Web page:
• TOXIC FUMES+++: This week three studies have explored the harm air pollution causes during all stages of life. Researchers from King’s College London and UCL have linked air pollution to dementia in the UK. The study calculated one in 14 cases of dementia may have been caused by air pollution. A separate study by Queen Mary University has found that London’s schoolchildren are absorbing a disproportionate amount of black carbon particles during the school day. Children armed with monitors recorded a surprising amount of pollution in their classrooms as well as routes to and from school. Another Queen Mary University study into pregnant women found particles of air pollution lodged in their placentas.
  • SAFE SPACE: Jonathan Baillie, Chief Scientist of the National Geographic Society and Ya-Ping Zhang, a Chinese Academy of Sciences biologist, have called for formal protections for at least half of the world’s oceans and lands to prevent a mass extinction crisis. In a joint editorial in the journal Science, the scientists’ write: “This will be extremely challenging, but it is possible…anything less will likely result in a major extinction crisis and jeopardise the health and well-being of future generations.”
  • GREASED PALMS: Greenpeace has accused UK companies who use palm oil of doing “shockingly little” to find “clean” palm oil despite pledging to have done so by 2020. The campaign group has said its “now or never” for orangutans who are being killed at a rate of 25 a day in Indonesia. Deforestation is also putting elephants, birds of paradise, rhinos and tigers in danger.
  • WASHED UP: A new study has found half of nearly 10000 dead baby turtles found in eastern Australia had stomachs full of plastic. Scientists found turtles have a 50 % probability of death after consuming 14 pieces of plastic.

In Investment

  • NO LONGER ERR-ING: Dutch bank, ING, has said it will start assessing its $600 bn lending portfolio based on climate impact. The policy, the first of its kind for a major bank, is seen as the first step to shifting the entire portfolio to align with the Paris climate agreement. The bank will put pressure on clients who do not confirm to the climate goals of the agreement.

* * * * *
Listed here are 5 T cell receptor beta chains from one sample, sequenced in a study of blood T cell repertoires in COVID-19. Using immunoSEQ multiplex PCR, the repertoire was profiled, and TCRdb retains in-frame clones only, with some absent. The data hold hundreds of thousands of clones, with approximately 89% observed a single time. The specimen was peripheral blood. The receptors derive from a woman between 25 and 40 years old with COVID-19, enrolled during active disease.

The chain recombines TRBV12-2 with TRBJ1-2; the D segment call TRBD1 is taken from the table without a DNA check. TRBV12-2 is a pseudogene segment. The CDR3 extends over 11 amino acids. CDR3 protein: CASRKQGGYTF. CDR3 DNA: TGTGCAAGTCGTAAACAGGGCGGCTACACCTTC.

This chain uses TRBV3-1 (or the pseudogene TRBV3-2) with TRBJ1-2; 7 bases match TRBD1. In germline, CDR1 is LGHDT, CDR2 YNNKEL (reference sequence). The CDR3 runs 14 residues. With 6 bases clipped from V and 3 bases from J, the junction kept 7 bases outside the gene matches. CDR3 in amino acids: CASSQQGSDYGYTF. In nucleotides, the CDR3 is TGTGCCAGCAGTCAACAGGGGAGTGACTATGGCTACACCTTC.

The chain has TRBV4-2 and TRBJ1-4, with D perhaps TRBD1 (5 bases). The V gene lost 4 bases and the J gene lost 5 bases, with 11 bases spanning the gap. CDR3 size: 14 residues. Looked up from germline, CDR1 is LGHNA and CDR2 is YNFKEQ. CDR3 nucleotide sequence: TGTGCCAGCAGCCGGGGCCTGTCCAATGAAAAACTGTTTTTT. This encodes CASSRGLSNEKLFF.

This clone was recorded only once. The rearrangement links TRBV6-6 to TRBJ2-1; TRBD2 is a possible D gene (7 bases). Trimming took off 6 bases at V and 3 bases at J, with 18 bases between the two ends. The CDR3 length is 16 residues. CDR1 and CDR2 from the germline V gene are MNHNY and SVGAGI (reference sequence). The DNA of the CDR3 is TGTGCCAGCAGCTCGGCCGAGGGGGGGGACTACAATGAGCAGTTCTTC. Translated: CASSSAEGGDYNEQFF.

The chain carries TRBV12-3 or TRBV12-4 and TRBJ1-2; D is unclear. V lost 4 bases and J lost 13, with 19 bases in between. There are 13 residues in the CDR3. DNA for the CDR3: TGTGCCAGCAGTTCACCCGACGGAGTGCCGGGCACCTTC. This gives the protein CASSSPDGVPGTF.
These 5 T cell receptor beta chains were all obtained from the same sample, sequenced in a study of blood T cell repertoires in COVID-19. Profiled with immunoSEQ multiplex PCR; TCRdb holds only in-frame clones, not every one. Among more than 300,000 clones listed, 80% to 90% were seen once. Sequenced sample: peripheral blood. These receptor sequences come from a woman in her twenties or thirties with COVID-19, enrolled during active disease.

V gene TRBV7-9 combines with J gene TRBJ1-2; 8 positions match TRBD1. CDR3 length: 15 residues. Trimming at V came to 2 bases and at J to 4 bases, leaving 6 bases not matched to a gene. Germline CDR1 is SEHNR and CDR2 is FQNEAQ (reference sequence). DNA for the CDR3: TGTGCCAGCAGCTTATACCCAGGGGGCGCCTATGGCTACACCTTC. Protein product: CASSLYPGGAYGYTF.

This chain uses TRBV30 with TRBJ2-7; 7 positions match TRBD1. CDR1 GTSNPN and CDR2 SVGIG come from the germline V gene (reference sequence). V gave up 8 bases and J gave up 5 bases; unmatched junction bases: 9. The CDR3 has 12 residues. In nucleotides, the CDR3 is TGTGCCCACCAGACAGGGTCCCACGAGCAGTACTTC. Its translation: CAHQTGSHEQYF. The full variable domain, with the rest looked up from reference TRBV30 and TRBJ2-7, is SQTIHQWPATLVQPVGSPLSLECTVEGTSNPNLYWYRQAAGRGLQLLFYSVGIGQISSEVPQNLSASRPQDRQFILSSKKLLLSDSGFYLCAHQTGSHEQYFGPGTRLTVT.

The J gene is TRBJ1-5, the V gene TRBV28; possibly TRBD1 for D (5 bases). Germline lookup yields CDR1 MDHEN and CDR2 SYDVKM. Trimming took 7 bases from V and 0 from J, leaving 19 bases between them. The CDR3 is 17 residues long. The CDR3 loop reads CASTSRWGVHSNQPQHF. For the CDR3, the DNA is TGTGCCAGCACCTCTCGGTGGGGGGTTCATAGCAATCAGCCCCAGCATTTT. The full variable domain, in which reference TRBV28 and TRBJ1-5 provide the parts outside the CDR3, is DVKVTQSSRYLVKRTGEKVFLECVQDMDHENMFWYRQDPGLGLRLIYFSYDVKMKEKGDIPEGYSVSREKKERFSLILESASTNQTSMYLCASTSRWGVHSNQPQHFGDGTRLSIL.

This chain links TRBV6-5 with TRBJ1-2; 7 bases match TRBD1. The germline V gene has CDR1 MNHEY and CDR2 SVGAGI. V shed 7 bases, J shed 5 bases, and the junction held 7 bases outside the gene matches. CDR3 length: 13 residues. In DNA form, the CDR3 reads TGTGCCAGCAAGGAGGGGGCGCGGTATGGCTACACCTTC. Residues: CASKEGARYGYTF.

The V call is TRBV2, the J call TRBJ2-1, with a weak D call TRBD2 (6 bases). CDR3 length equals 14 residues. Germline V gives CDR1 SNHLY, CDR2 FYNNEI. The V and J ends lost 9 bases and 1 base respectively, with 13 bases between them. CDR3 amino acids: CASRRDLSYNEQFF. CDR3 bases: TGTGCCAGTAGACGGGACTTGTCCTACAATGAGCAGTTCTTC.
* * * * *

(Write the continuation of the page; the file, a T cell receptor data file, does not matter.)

• LOGGING OBJECTIONS: A group of 44 global investors, who collectively manage $6.4 trn, have called on food companies which source beef from South America to mitigate deforestation risks from their supply chains.
  • REPORT CARD: Campaign group, ClientEarth, has accused the UK’s big four accountants of failing to flag climate risks. ClientEarth commented: “The Big Four all talk a big game on climate risk reporting. We want to know how they’re putting it into practice in their core audit work. Investors should be asking the same question.” The environmental group has also reported EasyJet, Balfour Beatty, EnQuest and Bodycote to the Financial Reporting Council for failing to address climate change threats in their latest annual reports.
  • BEST OF THE BEST:S&P Dow Jones Indices and RobecoSAM, the investment specialist focused exclusively on sustainability investing, have announced the results of the 2018 Dow Jones Sustainability Indices review. Salesforce.com, Schlumberger Ltd and Diageo PLC are the three largest additions.
  • BEST OF THE VERY BEST: Nearly 400 investors with over $32 trn in assets have signed up to “The Investor Agenda”, a new global investment initiative focused on accelerating action on climate change. Investors are encouraged to report their actions to mobilise low carbon investment. The Investor Agenda also calls for increased ambition across four key areas – investment, corporate engagement, investor disclosure, and policy advocacy.

Environmental Instillation of the Week 

Japanese artist Fujiko Nakaya is famous for her fog sculptures. Her most extensive exhibition yet, Fog x FLO: Fujiko Nakaya on the Emerald Necklace, is taking place Boston’s parks as part of the 20th anniversary celebrations for the Emerald Necklace Conservancy. The fog sculptures are created by forcing pure, pressurised water through a narrow pin that makes it scatter into droplets  15-to-20 microns wide. Nakaya positions the nozzles based on weather patterns. Having used meteorology to craft her fog sculptures for over 50 years, she says she has witnessed weather become more and more extreme.